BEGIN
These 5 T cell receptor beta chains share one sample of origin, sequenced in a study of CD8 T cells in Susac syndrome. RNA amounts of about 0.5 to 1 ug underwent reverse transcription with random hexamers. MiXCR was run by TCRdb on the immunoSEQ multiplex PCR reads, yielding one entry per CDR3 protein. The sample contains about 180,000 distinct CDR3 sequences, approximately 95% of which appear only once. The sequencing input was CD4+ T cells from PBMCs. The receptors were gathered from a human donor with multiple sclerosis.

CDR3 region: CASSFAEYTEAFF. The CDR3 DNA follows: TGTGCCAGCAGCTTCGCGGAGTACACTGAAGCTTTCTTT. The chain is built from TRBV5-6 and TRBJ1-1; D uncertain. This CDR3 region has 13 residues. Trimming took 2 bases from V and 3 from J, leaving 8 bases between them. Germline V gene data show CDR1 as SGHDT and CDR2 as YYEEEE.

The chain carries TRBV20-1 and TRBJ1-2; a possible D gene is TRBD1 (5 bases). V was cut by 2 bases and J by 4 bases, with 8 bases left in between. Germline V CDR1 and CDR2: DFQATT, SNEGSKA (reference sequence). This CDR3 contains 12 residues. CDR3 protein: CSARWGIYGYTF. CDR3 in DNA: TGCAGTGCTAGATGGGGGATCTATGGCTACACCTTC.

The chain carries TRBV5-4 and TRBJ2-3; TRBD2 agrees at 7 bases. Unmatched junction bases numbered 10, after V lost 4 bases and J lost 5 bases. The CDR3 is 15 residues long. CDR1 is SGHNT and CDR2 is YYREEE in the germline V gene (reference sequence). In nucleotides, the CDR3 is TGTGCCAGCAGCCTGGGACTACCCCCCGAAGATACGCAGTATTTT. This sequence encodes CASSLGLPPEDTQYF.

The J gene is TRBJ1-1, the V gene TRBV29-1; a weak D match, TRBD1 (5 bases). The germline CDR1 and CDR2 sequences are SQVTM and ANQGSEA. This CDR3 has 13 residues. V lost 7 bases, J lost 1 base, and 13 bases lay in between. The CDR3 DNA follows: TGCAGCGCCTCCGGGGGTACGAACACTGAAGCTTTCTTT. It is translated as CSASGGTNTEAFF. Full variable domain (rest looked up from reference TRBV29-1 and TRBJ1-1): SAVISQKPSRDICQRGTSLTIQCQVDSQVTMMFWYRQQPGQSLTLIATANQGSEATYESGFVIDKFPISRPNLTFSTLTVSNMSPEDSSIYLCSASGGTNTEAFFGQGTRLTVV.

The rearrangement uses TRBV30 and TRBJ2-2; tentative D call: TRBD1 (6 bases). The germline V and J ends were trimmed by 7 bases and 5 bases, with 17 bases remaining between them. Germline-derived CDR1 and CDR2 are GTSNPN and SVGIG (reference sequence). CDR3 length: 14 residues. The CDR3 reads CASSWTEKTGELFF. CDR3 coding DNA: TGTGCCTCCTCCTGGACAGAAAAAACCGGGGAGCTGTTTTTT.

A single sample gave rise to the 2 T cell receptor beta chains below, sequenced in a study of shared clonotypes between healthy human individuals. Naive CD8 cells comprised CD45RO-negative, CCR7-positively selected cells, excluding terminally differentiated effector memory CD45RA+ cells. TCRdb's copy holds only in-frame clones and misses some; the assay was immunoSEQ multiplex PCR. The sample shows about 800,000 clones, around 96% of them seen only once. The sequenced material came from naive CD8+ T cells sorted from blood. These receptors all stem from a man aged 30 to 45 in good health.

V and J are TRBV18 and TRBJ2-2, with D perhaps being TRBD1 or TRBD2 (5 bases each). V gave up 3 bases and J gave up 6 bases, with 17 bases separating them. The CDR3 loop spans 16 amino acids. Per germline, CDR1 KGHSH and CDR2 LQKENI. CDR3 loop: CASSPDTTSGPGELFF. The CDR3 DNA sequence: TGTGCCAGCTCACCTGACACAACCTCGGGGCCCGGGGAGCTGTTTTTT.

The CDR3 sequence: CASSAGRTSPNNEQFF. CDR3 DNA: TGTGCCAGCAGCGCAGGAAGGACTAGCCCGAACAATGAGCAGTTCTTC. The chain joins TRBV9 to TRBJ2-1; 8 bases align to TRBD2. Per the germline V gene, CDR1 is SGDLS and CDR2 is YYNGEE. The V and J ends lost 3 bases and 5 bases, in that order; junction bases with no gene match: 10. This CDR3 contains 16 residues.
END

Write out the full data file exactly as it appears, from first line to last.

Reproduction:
These 5 T cell receptor beta chains share one sample of origin, sequenced in a study of CD8 T cells in Susac syndrome. RNA amounts of about 0.5 to 1 ug underwent reverse transcription with random hexamers. MiXCR was run by TCRdb on the immunoSEQ multiplex PCR reads, yielding one entry per CDR3 protein. The sample contains about 180,000 distinct CDR3 sequences, approximately 95% of which appear only once. The sequencing input was CD4+ T cells from PBMCs. The receptors were gathered from a human donor with multiple sclerosis.

CDR3 region: CASSFAEYTEAFF. The CDR3 DNA follows: TGTGCCAGCAGCTTCGCGGAGTACACTGAAGCTTTCTTT. The chain is built from TRBV5-6 and TRBJ1-1; D uncertain. This CDR3 region has 13 residues. Trimming took 2 bases from V and 3 from J, leaving 8 bases between them. Germline V gene data show CDR1 as SGHDT and CDR2 as YYEEEE.

The chain carries TRBV20-1 and TRBJ1-2; a possible D gene is TRBD1 (5 bases). V was cut by 2 bases and J by 4 bases, with 8 bases left in between. Germline V CDR1 and CDR2: DFQATT, SNEGSKA (reference sequence). This CDR3 contains 12 residues. CDR3 protein: CSARWGIYGYTF. CDR3 in DNA: TGCAGTGCTAGATGGGGGATCTATGGCTACACCTTC.

The chain carries TRBV5-4 and TRBJ2-3; TRBD2 agrees at 7 bases. Unmatched junction bases numbered 10, after V lost 4 bases and J lost 5 bases. The CDR3 is 15 residues long. CDR1 is SGHNT and CDR2 is YYREEE in the germline V gene (reference sequence). In nucleotides, the CDR3 is TGTGCCAGCAGCCTGGGACTACCCCCCGAAGATACGCAGTATTTT. This sequence encodes CASSLGLPPEDTQYF.

The J gene is TRBJ1-1, the V gene TRBV29-1; a weak D match, TRBD1 (5 bases). The germline CDR1 and CDR2 sequences are SQVTM and ANQGSEA. This CDR3 has 13 residues. V lost 7 bases, J lost 1 base, and 13 bases lay in between. The CDR3 DNA follows: TGCAGCGCCTCCGGGGGTACGAACACTGAAGCTTTCTTT. It is translated as CSASGGTNTEAFF. Full variable domain (rest looked up from reference TRBV29-1 and TRBJ1-1): SAVISQKPSRDICQRGTSLTIQCQVDSQVTMMFWYRQQPGQSLTLIATANQGSEATYESGFVIDKFPISRPNLTFSTLTVSNMSPEDSSIYLCSASGGTNTEAFFGQGTRLTVV.

The rearrangement uses TRBV30 and TRBJ2-2; tentative D call: TRBD1 (6 bases). The germline V and J ends were trimmed by 7 bases and 5 bases, with 17 bases remaining between them. Germline-derived CDR1 and CDR2 are GTSNPN and SVGIG (reference sequence). CDR3 length: 14 residues. The CDR3 reads CASSWTEKTGELFF. CDR3 coding DNA: TGTGCCTCCTCCTGGACAGAAAAAACCGGGGAGCTGTTTTTT.

A single sample gave rise to the 2 T cell receptor beta chains below, sequenced in a study of shared clonotypes between healthy human individuals. Naive CD8 cells comprised CD45RO-negative, CCR7-positively selected cells, excluding terminally differentiated effector memory CD45RA+ cells. TCRdb's copy holds only in-frame clones and misses some; the assay was immunoSEQ multiplex PCR. The sample shows about 800,000 clones, around 96% of them seen only once. The sequenced material came from naive CD8+ T cells sorted from blood. These receptors all stem from a man aged 30 to 45 in good health.

V and J are TRBV18 and TRBJ2-2, with D perhaps being TRBD1 or TRBD2 (5 bases each). V gave up 3 bases and J gave up 6 bases, with 17 bases separating them. The CDR3 loop spans 16 amino acids. Per germline, CDR1 KGHSH and CDR2 LQKENI. CDR3 loop: CASSPDTTSGPGELFF. The CDR3 DNA sequence: TGTGCCAGCTCACCTGACACAACCTCGGGGCCCGGGGAGCTGTTTTTT.

The CDR3 sequence: CASSAGRTSPNNEQFF. CDR3 DNA: TGTGCCAGCAGCGCAGGAAGGACTAGCCCGAACAATGAGCAGTTCTTC. The chain joins TRBV9 to TRBJ2-1; 8 bases align to TRBD2. Per the germline V gene, CDR1 is SGDLS and CDR2 is YYNGEE. The V and J ends lost 3 bases and 5 bases, in that order; junction bases with no gene match: 10. This CDR3 contains 16 residues.